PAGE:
In addition to clearing system logs, an adversary may clear the command history of a compromised account to conceal the actions undertaken during an intrusion. Various command interpreters keep track of the commands users type in their terminal so that users can retrace what they've done.
On Linux and macOS, these command histories can be accessed in a few different ways. While logged in, this command history is tracked in a file pointed to by the environment variable
HISTFILE. When a user logs off a system, this information is flushed to a file in the user's home directory called
~/.bash_history. The benefit of this is that it allows users to go back to commands they've used before in different sessions.
Adversaries may delete their commands from these logs by manually clearing the history (
history -c) or deleting the bash history file
On Windows hosts, PowerShell has two different command history providers: the built-in history and the command history managed by the
PSReadLine module. The built-in history only tracks the commands used in the current session. This command history is not available to other sessions and is deleted when the session ends.
PSReadLine command history tracks the commands used in all PowerShell sessions and writes them to a file (
$env:APPDATA\Microsoft\Windows\PowerShell\PSReadLine\ConsoleHost_history.txt by default). This history file is available to all sessions and contains all past history since the file is not deleted when the session ends.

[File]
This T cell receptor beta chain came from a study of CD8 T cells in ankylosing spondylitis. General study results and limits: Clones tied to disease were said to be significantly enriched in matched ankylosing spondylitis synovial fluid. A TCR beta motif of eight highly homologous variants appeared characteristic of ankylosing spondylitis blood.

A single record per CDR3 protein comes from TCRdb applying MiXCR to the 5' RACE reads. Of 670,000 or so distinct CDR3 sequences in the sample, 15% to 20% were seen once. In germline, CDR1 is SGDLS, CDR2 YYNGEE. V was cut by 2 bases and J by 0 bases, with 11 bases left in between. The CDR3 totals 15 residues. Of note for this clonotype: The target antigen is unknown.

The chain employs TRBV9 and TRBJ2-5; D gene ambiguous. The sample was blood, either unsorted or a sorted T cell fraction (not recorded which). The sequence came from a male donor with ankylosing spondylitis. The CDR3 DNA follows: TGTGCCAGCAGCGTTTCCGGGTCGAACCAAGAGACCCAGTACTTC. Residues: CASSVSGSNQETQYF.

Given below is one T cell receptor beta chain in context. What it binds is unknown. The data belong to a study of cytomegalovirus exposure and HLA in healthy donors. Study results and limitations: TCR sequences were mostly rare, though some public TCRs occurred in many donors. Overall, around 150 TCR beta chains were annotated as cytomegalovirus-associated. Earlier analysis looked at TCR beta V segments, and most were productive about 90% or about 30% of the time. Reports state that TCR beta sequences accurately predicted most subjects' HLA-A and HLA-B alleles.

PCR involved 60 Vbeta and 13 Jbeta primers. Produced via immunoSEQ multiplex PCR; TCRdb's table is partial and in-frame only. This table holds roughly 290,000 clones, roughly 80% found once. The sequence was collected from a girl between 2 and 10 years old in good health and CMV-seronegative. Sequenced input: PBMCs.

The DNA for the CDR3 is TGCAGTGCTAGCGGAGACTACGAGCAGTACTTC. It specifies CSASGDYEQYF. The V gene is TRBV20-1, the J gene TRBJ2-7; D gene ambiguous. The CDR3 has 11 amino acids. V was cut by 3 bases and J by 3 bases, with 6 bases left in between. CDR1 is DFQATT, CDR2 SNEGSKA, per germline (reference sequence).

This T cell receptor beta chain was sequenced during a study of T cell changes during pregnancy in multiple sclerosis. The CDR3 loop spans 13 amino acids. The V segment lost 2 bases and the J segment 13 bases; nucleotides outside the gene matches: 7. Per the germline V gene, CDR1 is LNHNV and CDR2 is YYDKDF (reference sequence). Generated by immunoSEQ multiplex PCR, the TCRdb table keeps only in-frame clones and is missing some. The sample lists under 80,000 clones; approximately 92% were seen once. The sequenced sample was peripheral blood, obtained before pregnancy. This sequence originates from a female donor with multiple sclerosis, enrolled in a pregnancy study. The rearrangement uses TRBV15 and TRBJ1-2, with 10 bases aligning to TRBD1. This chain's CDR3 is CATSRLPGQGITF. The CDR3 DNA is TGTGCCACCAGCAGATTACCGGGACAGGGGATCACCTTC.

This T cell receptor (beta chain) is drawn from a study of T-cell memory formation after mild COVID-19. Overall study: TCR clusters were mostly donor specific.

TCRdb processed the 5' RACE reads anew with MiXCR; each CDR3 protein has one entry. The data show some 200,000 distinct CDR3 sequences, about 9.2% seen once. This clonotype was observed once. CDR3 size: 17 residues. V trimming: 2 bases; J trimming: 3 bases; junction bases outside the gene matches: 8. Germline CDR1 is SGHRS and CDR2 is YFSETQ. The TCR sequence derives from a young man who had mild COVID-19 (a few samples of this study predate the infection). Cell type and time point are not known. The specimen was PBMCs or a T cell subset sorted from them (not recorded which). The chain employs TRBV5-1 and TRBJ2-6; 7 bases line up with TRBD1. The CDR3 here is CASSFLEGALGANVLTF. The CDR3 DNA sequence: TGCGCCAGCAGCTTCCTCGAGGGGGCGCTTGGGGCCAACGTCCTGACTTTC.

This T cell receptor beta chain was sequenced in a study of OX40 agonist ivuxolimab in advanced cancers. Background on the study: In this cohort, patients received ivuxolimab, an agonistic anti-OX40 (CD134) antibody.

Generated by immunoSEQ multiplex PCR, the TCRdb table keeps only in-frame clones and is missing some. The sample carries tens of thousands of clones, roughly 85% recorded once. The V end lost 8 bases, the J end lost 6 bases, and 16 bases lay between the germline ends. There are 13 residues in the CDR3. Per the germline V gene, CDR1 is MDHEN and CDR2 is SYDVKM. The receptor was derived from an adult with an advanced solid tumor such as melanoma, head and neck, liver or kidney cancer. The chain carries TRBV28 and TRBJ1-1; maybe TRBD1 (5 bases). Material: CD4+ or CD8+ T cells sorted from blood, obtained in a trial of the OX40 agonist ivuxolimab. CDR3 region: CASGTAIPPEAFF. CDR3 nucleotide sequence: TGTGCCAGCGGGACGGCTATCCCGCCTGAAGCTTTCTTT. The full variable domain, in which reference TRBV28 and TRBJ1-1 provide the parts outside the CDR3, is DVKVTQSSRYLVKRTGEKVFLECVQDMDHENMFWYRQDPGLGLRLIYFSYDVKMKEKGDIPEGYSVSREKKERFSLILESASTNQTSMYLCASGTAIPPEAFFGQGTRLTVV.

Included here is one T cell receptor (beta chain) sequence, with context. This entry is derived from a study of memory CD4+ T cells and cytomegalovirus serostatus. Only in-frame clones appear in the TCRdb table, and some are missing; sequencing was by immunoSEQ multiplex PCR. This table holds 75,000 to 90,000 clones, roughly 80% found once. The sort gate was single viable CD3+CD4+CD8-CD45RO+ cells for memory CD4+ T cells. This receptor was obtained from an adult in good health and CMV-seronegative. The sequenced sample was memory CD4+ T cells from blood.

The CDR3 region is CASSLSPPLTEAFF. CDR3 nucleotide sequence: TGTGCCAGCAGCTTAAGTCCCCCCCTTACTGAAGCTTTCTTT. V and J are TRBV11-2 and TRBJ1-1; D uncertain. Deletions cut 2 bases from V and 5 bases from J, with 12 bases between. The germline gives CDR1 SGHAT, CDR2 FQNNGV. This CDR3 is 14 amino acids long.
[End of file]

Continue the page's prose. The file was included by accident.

Adversaries may run the PowerShell command
Clear-History to flush the entire command history from a current PowerShell session. This, however, will not delete/flush the
ConsoleHost_history.txt file. Adversaries may also delete the
ConsoleHost_history.txt file or edit its contents to hide PowerShell commands they have run.
|M1039||Environment Variable Permissions||
Making the environment variables associated with command history read only may ensure that the history is preserved.
|M1022||Restrict File and Directory Permissions||
Preventing users from deleting or writing to certain files can stop adversaries from maliciously altering their
|ID||Data Source||Data Component|
User authentication, especially via remote terminal services like SSH, without new entries in that user's
~/.bash_history is suspicious. Additionally, the removal/clearing of the
~/.bash_history file can be an indicator of suspicious activity.
Monitor for suspicious modifications or deletion of
ConsoleHost_history.txt and use of the